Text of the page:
Steven Spielberg is said to be known, among other things, for his fantastic films – and that includes science fiction. And if we have in the director’s filmography a work like Minority Report, we can only be grateful for this first work of the filmmaker of the genre. The second major film of his career explores one of the artist’s favorite themes, especially at this time of his debut: intelligent life outside Earth. Space and the unknown have always captured Spielberg’s imagination, and here the filmmaker has put into practice everything he knows on the subject. In the plot, strange events begin to unfold in an American city, with its inhabitants terrified of supernatural forces. The government knows everything, but hides the information. The secret is revealed as the interplanetary visitors. But Immediate Contacts goes further and focuses on the specific drama of a family and its patriarch’s obsession – the role of Richard Dreyfuss. The feature film was nominated for 8 Oscars, including the first nomination for Spielberg as a director.
08 | Indiana Jones and the Last Crusade (1989)
Not everyone might know it, but the hero Indiana Jones was born out of Spielberg’s desire to make an 007 movie in theaters. His colleague George Lucas convinced him to give up the idea, claiming to have something better in store for his friend. It was then that he suggested the creation of an adventurer / archeology professor – whose trip would be in the 1930s, and the bad guys would be Nazis. This makes it even easier to understand the internal joke of placing Sean Connery as the protagonist’s father in this third adventure – since the deceased veteran would be forever immortalized as Agent James Bond’s first (and for the most part best) performer. At the movie theater.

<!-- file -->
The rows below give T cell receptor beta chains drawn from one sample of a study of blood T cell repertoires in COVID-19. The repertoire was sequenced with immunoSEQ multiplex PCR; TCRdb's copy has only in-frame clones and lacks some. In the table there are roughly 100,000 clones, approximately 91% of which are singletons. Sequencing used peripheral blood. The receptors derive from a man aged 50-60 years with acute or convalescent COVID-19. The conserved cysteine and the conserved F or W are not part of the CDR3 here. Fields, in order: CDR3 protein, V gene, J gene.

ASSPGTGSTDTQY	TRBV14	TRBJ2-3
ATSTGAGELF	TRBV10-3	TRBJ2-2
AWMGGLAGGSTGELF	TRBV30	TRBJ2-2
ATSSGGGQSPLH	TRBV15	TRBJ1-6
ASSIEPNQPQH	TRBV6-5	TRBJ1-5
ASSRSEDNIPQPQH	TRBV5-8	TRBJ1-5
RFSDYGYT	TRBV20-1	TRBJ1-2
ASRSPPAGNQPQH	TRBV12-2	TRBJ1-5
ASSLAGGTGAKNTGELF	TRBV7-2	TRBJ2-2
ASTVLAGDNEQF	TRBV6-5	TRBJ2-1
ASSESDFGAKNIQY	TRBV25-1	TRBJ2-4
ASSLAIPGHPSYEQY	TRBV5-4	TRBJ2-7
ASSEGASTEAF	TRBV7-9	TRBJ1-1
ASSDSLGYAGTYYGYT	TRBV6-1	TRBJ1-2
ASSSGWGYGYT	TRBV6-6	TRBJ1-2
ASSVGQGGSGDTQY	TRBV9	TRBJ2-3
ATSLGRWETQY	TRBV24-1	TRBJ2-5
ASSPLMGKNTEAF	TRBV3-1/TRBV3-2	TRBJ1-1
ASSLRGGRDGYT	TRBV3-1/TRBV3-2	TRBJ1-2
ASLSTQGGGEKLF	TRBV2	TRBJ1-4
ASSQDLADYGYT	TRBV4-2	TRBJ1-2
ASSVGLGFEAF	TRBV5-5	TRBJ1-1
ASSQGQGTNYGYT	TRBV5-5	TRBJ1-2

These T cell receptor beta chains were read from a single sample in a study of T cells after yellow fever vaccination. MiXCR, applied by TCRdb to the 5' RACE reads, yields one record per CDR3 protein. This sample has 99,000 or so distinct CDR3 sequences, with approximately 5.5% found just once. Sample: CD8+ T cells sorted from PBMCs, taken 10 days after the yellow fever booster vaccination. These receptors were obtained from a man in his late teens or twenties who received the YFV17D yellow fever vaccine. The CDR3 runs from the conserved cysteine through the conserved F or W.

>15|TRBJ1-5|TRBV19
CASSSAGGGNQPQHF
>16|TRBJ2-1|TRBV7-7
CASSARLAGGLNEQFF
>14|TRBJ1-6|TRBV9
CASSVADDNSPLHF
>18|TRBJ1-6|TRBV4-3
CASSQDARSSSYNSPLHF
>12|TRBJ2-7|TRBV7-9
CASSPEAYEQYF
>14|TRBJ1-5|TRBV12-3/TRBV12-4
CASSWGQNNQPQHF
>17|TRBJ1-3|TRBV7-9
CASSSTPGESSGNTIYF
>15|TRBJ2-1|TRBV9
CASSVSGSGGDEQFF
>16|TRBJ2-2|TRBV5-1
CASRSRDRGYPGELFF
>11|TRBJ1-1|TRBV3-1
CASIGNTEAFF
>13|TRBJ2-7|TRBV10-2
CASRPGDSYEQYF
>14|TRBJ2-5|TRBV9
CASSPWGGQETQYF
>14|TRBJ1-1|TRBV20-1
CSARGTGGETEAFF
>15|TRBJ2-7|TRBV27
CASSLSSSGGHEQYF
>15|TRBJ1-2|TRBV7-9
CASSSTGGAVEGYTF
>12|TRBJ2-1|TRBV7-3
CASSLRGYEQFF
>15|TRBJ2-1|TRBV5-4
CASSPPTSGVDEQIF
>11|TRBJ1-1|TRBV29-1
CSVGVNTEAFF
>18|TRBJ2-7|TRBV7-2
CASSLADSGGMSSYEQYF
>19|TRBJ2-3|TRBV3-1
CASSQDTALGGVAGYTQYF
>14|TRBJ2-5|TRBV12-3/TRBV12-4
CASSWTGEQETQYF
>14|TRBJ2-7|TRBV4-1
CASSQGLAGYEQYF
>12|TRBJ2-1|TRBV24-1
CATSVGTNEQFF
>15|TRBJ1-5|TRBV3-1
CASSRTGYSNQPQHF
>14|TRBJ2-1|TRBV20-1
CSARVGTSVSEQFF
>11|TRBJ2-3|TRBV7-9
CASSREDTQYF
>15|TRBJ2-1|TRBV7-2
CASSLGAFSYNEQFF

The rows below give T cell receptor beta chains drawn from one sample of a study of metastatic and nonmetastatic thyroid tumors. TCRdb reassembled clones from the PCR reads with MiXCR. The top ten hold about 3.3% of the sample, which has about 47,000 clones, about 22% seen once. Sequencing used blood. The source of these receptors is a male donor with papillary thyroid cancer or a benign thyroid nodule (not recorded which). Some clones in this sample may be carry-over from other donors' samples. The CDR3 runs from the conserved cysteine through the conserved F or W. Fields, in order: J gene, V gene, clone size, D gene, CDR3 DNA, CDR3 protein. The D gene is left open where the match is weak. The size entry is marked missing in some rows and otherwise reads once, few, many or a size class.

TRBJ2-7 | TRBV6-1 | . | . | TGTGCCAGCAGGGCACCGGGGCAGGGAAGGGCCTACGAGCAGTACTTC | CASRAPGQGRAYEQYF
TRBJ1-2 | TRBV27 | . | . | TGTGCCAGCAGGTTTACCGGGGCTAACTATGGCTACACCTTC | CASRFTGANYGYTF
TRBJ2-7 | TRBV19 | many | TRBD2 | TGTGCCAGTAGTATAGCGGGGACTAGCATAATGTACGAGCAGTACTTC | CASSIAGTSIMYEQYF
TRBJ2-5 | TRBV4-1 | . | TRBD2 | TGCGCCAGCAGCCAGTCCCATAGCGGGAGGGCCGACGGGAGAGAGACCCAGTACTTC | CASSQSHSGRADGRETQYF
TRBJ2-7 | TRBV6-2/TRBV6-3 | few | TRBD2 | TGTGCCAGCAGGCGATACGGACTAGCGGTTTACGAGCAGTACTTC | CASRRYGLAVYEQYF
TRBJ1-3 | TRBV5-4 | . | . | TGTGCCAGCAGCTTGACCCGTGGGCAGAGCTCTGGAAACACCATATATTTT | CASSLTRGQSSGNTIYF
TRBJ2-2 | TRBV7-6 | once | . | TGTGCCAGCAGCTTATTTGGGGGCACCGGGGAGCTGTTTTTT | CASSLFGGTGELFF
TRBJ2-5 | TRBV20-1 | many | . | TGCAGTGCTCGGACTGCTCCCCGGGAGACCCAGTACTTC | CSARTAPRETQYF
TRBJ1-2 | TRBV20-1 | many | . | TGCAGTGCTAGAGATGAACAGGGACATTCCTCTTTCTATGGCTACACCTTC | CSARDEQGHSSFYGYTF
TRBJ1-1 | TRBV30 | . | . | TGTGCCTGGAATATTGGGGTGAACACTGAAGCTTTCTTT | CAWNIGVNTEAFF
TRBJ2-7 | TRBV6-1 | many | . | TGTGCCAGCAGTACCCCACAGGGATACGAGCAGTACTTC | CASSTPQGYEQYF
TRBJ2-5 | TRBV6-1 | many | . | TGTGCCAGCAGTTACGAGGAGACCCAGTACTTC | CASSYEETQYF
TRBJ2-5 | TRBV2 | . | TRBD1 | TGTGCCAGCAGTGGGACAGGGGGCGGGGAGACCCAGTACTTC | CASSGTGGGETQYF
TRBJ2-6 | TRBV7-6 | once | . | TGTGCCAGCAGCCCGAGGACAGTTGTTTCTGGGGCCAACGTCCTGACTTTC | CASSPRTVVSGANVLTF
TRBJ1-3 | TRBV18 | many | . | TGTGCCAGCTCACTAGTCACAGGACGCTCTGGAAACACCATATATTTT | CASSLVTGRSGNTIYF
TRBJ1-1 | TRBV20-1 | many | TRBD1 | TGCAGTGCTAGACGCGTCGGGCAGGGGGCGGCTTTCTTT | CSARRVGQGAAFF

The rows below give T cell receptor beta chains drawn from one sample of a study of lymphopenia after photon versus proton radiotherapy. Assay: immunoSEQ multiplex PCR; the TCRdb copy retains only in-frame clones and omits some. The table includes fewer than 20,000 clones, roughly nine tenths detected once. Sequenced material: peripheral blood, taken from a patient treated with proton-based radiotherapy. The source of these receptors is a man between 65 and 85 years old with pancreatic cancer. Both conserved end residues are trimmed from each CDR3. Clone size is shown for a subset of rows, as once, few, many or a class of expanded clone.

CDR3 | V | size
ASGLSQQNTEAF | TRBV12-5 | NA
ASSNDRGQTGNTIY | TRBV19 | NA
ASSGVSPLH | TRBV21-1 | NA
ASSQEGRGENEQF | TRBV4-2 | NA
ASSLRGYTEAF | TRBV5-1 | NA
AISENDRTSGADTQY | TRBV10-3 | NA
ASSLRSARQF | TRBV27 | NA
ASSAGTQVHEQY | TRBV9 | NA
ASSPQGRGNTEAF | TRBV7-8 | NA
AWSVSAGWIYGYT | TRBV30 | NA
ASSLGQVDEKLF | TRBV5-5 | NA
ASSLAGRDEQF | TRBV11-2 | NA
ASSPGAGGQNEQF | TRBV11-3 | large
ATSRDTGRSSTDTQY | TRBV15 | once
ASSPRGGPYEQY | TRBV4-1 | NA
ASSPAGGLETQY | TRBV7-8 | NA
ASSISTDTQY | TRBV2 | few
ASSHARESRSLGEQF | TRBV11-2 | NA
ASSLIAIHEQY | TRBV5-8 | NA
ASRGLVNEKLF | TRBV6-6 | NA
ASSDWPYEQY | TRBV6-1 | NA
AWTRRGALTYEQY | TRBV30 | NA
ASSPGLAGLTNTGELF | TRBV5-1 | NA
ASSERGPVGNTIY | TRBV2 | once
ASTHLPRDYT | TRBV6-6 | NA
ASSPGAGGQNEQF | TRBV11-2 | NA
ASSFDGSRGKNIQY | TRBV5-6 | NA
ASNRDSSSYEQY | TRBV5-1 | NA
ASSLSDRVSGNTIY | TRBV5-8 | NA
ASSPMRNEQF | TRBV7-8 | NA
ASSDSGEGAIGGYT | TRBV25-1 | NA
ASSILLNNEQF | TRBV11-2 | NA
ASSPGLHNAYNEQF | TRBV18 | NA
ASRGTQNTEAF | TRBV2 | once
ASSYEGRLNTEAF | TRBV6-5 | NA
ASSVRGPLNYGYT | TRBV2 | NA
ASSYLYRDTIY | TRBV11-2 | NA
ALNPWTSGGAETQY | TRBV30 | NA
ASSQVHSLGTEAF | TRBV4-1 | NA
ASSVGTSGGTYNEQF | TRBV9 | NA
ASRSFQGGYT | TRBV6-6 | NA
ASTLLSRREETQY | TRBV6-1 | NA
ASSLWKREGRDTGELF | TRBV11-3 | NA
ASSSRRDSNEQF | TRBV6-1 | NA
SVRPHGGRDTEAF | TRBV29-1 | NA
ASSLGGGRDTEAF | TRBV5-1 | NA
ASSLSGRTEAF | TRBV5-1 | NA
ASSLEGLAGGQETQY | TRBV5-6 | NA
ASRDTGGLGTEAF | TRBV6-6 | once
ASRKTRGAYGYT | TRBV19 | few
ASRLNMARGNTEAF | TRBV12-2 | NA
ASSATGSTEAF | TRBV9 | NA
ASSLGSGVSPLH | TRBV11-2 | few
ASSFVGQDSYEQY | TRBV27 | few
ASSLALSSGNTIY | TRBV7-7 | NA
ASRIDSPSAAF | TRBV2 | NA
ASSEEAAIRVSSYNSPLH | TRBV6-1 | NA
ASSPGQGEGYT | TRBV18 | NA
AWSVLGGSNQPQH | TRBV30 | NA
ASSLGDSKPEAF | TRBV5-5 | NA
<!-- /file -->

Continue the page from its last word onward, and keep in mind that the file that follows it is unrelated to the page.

07 | Jurassic Park – The Dinosaur Park (1993)
As this list shows us, Steven Spielberg is a successful factory. And the director who reigned in the 1980s continued to show great form for the next decade. One of the highlights was this adaptation of novel by novelist Michael Crichton – which revolutionized the history of cinema with its computer-generated special effects never presented in this way. Only those who were children at the time and could see the film on the big screen know the generational impact the work had. It exists before Jurassic Park and after. In terms of what we have today in relation to blockbusters, this film was one of the main maintainers and the first to use CGI in favor of the story. Unlike what we have today with many empty blockbusters of content, Jurassic Park told a great story and used unforgettable characters. Dinosaurs were all the rage again and the world was watching in awe.
06 | ET – The Alien (1982)